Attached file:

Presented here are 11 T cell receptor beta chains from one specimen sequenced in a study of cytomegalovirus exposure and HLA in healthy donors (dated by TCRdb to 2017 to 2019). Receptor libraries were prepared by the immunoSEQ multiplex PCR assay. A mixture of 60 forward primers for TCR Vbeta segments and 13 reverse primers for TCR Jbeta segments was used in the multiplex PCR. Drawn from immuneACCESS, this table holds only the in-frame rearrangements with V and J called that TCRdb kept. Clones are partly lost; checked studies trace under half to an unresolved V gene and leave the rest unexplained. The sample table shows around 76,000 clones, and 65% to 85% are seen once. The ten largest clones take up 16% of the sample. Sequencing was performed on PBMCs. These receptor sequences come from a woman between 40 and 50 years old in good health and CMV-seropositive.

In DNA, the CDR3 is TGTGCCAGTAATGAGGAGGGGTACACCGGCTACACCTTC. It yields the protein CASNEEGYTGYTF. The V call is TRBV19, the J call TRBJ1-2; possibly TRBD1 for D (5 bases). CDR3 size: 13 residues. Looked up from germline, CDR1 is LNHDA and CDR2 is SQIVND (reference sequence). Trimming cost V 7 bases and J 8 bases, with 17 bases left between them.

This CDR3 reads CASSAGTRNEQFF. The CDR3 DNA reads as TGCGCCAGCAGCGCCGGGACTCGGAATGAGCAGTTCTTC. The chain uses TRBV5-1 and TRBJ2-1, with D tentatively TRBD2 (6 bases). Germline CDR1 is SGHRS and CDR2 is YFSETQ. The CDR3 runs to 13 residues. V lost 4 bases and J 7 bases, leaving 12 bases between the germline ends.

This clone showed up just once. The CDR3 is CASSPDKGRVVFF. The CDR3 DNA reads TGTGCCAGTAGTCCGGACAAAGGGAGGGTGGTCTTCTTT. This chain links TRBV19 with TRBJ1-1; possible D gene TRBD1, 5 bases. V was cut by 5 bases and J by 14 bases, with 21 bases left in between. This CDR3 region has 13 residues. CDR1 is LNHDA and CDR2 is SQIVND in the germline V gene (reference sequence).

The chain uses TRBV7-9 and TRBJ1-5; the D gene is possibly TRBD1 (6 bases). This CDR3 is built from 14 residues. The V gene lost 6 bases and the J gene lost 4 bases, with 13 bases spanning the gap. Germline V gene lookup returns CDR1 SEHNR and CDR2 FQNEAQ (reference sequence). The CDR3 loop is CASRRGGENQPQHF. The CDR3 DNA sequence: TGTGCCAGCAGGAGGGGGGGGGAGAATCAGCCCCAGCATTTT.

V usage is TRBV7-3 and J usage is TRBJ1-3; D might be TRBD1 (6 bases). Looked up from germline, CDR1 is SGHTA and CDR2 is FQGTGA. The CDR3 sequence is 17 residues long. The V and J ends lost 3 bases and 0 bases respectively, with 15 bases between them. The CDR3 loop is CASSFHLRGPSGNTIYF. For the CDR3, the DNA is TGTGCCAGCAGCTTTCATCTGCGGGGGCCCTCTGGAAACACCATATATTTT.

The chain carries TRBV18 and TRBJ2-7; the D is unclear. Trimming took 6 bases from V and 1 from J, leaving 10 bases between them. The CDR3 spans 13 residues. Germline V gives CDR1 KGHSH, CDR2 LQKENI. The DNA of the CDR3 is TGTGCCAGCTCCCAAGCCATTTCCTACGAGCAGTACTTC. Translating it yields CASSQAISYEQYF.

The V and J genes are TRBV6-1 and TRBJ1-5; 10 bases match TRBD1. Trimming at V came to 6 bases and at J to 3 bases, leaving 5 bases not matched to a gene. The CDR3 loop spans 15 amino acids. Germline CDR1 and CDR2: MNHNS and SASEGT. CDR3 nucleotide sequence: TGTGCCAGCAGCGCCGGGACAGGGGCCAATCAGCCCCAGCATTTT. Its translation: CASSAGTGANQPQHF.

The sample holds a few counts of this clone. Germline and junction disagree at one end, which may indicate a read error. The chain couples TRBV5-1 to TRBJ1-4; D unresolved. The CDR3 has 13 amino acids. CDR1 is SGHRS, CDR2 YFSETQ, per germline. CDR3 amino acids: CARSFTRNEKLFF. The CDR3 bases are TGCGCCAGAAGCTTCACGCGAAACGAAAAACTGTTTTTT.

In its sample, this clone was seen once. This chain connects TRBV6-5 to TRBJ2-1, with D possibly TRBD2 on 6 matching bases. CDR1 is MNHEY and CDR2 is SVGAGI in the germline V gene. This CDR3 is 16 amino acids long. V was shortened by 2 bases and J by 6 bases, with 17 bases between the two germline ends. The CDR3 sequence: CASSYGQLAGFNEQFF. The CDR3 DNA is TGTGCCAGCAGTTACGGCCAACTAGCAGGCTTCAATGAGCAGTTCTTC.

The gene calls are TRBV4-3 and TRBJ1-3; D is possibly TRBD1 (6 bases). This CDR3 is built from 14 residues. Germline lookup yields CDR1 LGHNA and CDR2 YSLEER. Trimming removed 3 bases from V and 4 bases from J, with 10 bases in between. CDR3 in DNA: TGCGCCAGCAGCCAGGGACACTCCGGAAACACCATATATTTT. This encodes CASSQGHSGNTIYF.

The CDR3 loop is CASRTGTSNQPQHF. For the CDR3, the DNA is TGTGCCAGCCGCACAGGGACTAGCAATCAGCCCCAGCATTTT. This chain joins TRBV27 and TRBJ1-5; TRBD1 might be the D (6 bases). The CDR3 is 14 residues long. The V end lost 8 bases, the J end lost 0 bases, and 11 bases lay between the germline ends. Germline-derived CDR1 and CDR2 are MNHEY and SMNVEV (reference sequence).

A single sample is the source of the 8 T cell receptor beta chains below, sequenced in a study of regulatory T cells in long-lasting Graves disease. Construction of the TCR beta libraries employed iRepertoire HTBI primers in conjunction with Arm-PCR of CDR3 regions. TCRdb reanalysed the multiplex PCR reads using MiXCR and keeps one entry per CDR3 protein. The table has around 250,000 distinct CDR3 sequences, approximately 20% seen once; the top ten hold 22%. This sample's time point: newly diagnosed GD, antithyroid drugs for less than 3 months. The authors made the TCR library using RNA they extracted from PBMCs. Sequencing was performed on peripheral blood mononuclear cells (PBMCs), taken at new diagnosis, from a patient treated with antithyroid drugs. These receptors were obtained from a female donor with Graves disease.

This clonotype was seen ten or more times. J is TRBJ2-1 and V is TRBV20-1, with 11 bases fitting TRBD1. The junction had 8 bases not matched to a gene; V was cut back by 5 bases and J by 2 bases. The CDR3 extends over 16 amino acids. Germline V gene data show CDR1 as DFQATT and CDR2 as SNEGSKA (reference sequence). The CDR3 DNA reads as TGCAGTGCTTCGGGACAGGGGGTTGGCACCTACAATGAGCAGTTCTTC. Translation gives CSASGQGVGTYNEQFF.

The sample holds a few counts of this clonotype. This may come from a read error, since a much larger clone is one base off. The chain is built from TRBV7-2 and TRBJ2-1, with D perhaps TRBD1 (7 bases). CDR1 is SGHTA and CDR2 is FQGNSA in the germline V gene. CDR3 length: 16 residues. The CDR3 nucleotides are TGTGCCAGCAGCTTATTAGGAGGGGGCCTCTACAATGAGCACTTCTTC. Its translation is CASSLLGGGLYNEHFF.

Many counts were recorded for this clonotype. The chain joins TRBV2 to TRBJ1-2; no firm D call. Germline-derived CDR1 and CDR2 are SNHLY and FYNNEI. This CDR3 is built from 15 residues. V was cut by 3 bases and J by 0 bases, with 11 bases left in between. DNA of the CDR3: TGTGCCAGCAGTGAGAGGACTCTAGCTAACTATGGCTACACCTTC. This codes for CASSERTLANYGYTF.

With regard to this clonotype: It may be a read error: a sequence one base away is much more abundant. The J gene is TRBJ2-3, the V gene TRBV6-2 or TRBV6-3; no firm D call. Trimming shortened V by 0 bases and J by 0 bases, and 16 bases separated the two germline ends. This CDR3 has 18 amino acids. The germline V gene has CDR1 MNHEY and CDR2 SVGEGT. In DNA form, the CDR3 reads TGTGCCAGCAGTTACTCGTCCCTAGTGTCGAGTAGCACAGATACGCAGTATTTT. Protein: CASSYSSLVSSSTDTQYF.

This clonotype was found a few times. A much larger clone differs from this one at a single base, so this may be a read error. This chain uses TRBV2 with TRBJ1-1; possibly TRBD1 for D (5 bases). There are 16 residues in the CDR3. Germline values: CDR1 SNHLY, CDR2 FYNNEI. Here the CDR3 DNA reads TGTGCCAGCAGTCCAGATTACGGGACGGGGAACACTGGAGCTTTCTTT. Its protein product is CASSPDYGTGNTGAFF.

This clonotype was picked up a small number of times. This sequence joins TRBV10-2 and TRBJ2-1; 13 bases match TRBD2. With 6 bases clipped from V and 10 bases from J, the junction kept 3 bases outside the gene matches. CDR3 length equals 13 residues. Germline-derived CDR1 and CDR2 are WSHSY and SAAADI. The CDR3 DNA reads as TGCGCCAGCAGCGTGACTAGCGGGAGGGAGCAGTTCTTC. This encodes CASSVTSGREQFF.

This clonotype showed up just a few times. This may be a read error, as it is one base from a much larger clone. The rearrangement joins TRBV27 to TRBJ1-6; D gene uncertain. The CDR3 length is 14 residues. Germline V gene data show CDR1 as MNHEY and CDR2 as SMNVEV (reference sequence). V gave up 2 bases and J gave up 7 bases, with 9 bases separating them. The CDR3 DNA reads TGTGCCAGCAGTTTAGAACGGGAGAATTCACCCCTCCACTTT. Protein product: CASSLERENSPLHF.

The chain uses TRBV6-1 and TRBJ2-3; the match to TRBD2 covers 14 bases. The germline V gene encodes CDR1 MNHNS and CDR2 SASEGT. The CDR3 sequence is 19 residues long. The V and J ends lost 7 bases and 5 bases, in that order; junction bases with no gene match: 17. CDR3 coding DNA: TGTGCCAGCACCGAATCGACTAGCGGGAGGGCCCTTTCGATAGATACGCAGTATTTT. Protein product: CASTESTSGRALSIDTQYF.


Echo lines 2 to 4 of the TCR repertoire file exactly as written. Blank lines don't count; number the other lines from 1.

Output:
In DNA, the CDR3 is TGTGCCAGTAATGAGGAGGGGTACACCGGCTACACCTTC. It yields the protein CASNEEGYTGYTF. The V call is TRBV19, the J call TRBJ1-2; possibly TRBD1 for D (5 bases). CDR3 size: 13 residues. Looked up from germline, CDR1 is LNHDA and CDR2 is SQIVND (reference sequence). Trimming cost V 7 bases and J 8 bases, with 17 bases left between them.

This CDR3 reads CASSAGTRNEQFF. The CDR3 DNA reads as TGCGCCAGCAGCGCCGGGACTCGGAATGAGCAGTTCTTC. The chain uses TRBV5-1 and TRBJ2-1, with D tentatively TRBD2 (6 bases). Germline CDR1 is SGHRS and CDR2 is YFSETQ. The CDR3 runs to 13 residues. V lost 4 bases and J 7 bases, leaving 12 bases between the germline ends.

This clone showed up just once. The CDR3 is CASSPDKGRVVFF. The CDR3 DNA reads TGTGCCAGTAGTCCGGACAAAGGGAGGGTGGTCTTCTTT. This chain links TRBV19 with TRBJ1-1; possible D gene TRBD1, 5 bases. V was cut by 5 bases and J by 14 bases, with 21 bases left in between. This CDR3 region has 13 residues. CDR1 is LNHDA and CDR2 is SQIVND in the germline V gene (reference sequence).